Photo by Elizabeth Nelson
A quintessential play is structured around a script. The actors and director can either take the instructions from it or morph them in their own artistic and creative way. In the Department of Theatre’s next show, “Cities of Memory,” the script serves more as a set of guidelines, like a compass, pointing the actors in a vague, undetermined direction.
“It’s not going to be like sitting in someone’s living room and watching the most important two hours of their life that ends in whatever death, divorce, suicide or marriage. Instead, you hear snippets of conversation and you see kids running by you and a bicycle that’s hanging from the ceiling,” said Kyle Gillette, the professor directing “Cities of Memory.”
“Cities of Memory” is a collaborative piece currently being rehearsed by Trinity’s Department of Theatre. Unlike traditional shows that have fleshed out characters, a script and concrete storyline, “Cities of Memory” has no final destination in mind. The show is more an exploration of the question of how cities remember and interact with memory. What the show will ultimately be like is up to the actors participating in it.
“A lot of what the early rehearsal process is is developing the work. In musical terms, a lot of our rehearsals are like jazz improvisation, some of which do involve riffing on a known standard but then twisting it until it’s unrecognizable,” Gillette said.
So far, the students have had two rehearsals that have centered around everyone sharing their ideas for the show. These ideas come from participants’ own memories of cities, whether it’s their hometown, a favorite travel destination or simply a city that is important to them. Because the inspiration from the show draws from the personal memories of its participants, Gillette and his students work to make sure that everyone feels comfortable and safe with sharing their ideas.
“You’re always especially vulnerable when creating,” said senior Anna Wallack, a cast member of the show. “But because everyone is creating, it’s a lot more fun and comfortable. There’s an anonymity to it.”
The personal and collaborative nature of the show has helped to bring all the participants closer.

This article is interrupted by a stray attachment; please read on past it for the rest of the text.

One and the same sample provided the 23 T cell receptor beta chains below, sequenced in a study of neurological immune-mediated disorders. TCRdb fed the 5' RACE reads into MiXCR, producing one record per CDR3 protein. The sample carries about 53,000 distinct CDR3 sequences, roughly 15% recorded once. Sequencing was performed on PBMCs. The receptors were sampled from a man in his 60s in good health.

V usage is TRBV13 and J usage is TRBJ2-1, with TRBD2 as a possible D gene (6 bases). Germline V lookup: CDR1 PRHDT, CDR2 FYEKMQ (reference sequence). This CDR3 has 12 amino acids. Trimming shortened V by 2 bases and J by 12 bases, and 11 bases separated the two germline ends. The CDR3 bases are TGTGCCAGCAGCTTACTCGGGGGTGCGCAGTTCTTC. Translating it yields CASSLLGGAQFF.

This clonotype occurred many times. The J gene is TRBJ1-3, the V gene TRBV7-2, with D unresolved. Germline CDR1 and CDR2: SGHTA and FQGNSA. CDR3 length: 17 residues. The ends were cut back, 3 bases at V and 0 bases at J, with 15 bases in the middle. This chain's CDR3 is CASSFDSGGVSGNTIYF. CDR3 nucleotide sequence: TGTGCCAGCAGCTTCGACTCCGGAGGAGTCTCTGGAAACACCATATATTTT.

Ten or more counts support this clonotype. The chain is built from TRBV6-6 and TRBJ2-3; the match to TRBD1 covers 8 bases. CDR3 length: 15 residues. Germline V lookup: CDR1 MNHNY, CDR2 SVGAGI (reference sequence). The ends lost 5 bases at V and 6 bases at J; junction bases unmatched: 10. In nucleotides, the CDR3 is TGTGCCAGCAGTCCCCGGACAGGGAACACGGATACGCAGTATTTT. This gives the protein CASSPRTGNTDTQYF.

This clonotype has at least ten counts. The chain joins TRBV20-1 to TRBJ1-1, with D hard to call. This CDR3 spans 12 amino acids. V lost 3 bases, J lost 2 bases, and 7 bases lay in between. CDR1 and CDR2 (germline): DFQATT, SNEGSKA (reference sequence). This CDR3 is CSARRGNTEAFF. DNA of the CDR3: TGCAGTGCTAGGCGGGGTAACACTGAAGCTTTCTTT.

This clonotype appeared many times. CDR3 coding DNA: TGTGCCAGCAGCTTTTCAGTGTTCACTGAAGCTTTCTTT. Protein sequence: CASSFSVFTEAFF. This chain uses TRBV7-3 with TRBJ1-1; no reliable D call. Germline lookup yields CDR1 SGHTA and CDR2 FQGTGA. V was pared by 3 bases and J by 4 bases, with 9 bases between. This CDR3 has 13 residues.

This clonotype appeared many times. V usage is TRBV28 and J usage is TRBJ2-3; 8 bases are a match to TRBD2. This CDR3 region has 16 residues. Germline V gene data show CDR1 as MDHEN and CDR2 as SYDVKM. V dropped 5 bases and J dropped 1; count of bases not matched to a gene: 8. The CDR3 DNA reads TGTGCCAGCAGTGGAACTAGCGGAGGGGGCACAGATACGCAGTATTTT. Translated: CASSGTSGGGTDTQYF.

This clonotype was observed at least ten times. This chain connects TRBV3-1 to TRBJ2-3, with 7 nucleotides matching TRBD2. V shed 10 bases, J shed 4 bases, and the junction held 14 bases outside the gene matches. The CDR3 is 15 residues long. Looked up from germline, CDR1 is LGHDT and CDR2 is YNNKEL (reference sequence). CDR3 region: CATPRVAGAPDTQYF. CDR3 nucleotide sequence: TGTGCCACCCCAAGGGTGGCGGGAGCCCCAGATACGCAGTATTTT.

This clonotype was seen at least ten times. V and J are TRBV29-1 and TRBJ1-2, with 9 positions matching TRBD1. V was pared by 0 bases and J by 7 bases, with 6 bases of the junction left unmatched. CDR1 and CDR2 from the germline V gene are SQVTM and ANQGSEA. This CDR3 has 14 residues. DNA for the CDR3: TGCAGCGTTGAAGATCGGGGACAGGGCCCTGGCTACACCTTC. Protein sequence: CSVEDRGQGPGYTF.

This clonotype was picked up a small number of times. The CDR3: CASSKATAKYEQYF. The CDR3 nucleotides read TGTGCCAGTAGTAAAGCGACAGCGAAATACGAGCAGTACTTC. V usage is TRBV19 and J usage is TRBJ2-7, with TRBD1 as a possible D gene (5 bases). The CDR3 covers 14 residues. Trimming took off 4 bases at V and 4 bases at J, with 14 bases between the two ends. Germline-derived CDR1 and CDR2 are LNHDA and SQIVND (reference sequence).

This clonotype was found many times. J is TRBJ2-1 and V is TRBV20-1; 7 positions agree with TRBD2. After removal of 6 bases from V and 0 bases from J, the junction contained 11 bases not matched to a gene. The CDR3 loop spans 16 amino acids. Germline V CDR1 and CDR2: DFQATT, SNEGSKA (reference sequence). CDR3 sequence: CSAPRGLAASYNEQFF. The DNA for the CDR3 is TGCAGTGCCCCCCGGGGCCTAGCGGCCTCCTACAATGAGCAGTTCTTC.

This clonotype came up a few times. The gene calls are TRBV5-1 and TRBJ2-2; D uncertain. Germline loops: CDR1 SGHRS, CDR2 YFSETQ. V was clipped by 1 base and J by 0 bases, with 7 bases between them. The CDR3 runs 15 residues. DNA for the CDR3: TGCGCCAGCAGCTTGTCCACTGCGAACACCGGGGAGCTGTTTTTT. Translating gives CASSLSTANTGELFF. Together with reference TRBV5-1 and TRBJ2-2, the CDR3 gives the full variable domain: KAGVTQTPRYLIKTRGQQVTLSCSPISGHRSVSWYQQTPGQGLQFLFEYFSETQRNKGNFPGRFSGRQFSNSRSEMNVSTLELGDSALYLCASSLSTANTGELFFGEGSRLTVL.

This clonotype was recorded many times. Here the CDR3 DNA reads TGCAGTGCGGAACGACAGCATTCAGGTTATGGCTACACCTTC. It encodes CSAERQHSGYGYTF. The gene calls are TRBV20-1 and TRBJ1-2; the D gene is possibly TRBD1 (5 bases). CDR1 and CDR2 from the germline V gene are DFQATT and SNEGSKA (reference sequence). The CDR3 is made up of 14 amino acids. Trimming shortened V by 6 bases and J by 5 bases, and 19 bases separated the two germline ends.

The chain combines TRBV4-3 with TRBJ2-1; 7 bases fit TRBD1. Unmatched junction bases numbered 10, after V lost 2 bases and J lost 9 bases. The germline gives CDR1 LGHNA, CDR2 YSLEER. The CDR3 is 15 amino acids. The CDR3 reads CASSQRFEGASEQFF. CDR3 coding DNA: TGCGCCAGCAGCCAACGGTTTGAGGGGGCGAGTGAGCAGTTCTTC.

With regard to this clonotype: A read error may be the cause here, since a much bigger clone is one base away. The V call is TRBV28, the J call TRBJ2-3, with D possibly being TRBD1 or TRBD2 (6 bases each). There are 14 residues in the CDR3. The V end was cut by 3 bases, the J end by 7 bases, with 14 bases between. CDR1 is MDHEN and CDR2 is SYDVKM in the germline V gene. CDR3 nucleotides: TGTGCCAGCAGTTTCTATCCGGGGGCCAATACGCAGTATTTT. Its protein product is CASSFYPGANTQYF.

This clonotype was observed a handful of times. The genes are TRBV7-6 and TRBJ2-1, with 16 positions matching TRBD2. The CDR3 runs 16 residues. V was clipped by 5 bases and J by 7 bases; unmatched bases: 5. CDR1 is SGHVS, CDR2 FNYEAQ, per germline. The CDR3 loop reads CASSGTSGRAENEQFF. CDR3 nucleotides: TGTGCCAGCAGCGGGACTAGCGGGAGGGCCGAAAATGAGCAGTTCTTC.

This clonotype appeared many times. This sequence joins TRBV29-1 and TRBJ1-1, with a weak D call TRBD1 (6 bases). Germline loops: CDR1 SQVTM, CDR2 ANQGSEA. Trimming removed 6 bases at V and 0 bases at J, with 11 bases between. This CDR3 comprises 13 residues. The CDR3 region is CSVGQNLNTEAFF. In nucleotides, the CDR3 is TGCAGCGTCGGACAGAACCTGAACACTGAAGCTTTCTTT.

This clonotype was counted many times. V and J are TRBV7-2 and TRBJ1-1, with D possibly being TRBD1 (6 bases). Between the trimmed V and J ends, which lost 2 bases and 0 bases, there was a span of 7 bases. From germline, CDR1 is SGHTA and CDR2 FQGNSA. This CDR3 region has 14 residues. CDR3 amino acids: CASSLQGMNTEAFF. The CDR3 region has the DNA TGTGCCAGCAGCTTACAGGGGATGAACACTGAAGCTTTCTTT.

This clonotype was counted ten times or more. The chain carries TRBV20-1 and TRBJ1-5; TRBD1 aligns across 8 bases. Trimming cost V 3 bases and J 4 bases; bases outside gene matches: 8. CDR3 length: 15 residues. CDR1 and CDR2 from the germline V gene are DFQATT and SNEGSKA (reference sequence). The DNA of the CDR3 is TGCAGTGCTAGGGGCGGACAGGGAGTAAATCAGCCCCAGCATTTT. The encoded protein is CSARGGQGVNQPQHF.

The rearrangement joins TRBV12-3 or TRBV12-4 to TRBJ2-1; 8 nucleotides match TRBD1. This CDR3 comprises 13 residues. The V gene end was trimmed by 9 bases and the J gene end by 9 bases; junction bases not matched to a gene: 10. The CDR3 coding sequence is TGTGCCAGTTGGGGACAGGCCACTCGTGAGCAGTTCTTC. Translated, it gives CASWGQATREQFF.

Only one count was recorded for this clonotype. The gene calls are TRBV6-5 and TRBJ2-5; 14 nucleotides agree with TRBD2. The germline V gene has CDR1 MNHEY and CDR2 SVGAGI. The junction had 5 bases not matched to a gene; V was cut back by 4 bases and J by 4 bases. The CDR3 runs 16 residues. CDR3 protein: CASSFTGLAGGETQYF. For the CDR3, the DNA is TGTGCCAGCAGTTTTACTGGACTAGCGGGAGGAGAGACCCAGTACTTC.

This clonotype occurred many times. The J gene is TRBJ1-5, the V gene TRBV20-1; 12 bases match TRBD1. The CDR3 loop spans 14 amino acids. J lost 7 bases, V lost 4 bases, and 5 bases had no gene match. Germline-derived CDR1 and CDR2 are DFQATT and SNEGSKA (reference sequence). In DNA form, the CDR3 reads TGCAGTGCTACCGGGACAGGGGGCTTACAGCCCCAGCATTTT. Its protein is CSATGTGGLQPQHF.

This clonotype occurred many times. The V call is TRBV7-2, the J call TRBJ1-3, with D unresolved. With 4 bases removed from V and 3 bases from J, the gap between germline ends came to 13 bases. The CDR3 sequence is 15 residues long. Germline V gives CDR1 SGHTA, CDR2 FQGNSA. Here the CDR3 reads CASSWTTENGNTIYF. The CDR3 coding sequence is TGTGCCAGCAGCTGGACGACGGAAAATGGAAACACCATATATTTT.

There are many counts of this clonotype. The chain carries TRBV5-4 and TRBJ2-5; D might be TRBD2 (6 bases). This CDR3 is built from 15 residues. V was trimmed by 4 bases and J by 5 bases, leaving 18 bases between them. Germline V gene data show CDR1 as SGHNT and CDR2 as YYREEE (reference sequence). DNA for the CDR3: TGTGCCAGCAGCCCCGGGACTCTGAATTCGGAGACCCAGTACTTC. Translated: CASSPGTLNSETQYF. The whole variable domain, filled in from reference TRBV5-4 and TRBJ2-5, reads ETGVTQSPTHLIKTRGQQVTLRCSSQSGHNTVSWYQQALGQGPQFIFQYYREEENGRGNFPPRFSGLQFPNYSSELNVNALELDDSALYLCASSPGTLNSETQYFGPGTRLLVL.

“Rather than having leads that might be working on a specific scene alone, you get to work with everyone equally and form an environment where everything is accepted,” said senior and cast member Leah Woehr.
“There are no stars. It’s an ensemble that is creating together,” Gillette said.
“Cities of Memory” will also heavily utilize technology in order to transform the performance space and add to the performance itself through photos, videos and sounds.
“Another important element that we’re playing with are these moving projectors that also have cameras inside so that we can do live video feeds that are projected over the wall and manipulated in different ways,” Gillette said.
Shows like this have to navigate the slippery slope of becoming too dominated by abstract ideas and metaphors and losing their grounding in reality in the process. Gillette, however, hopes that while “Cities of Memory” will explore the abstract, it remains grounded and accessible.
“In a way, it’s experimental, certainly, but my impulse right now is also that the elements in it will be very concrete,” Gillette said.
Though this type of show might be new to most members of the Trinity community, Gillette has worked on similar projects multiple times. He has led workshops and exercises that center around cities and is also writing a book, “The Invisible City,” about travel performance. In addition to this, Gillette has also put on similar productions for a festival in Italy. Some participants, like Woehr and Wallack, have worked with Gillette in the past and were drawn to this show because of his dedication to this topic and previous shows.
“I had done research with Dr. Gillette this past summer for his book, so I knew the kind of work he does and his attraction to studying cities,” Woehr said. “I knew that it was something that I was already interested in and wanted to be a part of.”
“I worked with Kyle before and it was a great experience. He really pushed us in a friendly way to be the best as actors,” said Wallack.
The show will open on Feb. 21 and will run until Feb. 29.